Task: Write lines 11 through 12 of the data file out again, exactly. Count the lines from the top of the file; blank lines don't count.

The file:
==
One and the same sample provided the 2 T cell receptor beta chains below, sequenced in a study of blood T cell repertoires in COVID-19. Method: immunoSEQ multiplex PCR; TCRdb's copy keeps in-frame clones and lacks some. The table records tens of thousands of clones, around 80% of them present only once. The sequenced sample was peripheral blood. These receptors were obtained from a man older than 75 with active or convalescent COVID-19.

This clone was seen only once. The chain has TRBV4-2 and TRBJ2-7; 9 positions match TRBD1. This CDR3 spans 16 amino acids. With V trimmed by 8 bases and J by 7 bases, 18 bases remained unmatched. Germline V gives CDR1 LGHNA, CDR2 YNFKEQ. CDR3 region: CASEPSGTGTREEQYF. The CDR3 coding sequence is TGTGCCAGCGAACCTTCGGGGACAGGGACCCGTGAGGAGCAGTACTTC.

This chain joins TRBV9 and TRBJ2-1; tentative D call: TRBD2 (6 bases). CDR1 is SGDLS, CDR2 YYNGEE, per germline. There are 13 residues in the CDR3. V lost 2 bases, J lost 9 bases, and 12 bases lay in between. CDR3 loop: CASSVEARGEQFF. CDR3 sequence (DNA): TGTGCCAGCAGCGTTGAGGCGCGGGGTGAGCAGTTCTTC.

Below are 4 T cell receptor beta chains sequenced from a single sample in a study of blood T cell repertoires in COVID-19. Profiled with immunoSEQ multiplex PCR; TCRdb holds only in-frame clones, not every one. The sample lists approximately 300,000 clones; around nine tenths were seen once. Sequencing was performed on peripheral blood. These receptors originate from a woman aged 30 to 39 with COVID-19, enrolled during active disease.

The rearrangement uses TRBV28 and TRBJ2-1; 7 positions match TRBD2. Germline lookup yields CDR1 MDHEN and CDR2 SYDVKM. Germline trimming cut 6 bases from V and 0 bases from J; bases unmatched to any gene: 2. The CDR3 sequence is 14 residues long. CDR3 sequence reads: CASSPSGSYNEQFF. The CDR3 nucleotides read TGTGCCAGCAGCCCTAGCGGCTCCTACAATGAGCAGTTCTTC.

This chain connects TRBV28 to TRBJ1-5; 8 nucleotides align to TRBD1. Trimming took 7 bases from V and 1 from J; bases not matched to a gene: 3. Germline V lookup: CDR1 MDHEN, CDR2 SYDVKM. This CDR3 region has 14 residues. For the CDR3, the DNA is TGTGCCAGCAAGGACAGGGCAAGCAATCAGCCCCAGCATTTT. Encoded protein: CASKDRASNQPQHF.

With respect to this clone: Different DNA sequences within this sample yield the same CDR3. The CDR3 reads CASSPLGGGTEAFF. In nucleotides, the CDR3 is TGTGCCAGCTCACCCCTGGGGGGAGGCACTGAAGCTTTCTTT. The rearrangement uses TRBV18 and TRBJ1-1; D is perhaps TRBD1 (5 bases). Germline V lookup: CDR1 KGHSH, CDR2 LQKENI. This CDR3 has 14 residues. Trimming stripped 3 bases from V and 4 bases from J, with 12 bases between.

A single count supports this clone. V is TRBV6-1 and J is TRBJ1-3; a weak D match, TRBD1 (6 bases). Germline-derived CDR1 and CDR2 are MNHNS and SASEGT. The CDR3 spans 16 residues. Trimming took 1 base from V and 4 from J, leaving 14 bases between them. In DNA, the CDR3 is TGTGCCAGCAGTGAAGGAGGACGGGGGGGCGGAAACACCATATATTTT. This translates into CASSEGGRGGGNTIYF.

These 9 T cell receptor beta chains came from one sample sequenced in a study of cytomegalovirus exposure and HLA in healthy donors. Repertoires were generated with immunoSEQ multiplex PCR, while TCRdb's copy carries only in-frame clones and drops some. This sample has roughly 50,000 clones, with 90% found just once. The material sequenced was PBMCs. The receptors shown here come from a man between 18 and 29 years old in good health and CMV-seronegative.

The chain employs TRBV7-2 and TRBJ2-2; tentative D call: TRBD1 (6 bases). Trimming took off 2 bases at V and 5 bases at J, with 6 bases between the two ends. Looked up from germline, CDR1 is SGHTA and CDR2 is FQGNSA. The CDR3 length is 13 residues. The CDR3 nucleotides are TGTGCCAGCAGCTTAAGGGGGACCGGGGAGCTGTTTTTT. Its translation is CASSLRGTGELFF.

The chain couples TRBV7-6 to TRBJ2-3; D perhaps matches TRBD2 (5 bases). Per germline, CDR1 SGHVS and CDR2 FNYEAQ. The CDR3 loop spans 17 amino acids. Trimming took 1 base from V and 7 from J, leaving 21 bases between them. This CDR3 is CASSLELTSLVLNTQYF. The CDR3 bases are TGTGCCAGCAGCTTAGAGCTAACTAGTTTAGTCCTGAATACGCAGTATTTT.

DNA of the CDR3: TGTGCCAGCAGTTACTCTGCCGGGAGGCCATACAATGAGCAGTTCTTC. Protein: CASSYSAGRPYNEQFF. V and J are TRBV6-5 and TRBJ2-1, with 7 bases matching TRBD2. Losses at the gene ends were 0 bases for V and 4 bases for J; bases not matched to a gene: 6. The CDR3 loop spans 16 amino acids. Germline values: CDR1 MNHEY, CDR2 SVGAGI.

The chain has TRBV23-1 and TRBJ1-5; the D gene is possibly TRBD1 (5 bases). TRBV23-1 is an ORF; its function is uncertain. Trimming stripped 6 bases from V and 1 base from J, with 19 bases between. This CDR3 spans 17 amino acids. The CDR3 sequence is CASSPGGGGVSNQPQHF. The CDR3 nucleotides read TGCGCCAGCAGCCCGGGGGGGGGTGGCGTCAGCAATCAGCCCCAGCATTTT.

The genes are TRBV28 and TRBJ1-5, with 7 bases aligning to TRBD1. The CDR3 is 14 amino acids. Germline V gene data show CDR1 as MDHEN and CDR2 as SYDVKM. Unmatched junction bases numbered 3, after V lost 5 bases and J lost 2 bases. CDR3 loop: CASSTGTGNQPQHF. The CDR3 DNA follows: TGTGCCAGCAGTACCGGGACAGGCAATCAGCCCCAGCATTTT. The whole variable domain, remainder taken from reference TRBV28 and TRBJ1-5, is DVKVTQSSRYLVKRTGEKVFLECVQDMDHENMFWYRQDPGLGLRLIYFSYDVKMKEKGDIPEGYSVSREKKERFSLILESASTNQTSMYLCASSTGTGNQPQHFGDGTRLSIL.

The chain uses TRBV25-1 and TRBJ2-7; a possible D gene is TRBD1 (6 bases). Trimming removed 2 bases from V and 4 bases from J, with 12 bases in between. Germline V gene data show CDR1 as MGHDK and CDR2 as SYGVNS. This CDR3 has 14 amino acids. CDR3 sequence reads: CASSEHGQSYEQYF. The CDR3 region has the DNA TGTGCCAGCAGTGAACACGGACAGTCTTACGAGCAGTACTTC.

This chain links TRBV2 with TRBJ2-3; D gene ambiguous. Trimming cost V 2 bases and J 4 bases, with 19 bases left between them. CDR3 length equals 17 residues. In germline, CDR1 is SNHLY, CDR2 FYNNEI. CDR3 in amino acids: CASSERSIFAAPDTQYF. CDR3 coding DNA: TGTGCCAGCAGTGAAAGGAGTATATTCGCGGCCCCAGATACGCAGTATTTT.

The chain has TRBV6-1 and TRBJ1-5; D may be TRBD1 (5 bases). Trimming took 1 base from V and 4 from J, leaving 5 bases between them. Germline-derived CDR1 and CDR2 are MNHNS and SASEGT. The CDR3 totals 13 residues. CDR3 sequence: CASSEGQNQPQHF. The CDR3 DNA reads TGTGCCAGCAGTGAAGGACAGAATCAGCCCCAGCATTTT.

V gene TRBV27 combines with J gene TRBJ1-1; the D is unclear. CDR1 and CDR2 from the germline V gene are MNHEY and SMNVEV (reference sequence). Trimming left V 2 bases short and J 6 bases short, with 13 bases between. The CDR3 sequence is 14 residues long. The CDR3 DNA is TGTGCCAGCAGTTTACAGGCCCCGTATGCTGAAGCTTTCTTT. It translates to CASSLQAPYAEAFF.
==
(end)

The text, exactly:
The chain couples TRBV7-6 to TRBJ2-3; D perhaps matches TRBD2 (5 bases). Per germline, CDR1 SGHVS and CDR2 FNYEAQ. The CDR3 loop spans 17 amino acids. Trimming took 1 base from V and 7 from J, leaving 21 bases between them. This CDR3 is CASSLELTSLVLNTQYF. The CDR3 bases are TGTGCCAGCAGCTTAGAGCTAACTAGTTTAGTCCTGAATACGCAGTATTTT.

DNA of the CDR3: TGTGCCAGCAGTTACTCTGCCGGGAGGCCATACAATGAGCAGTTCTTC. Protein: CASSYSAGRPYNEQFF. V and J are TRBV6-5 and TRBJ2-1, with 7 bases matching TRBD2. Losses at the gene ends were 0 bases for V and 4 bases for J; bases not matched to a gene: 6. The CDR3 loop spans 16 amino acids. Germline values: CDR1 MNHEY, CDR2 SVGAGI.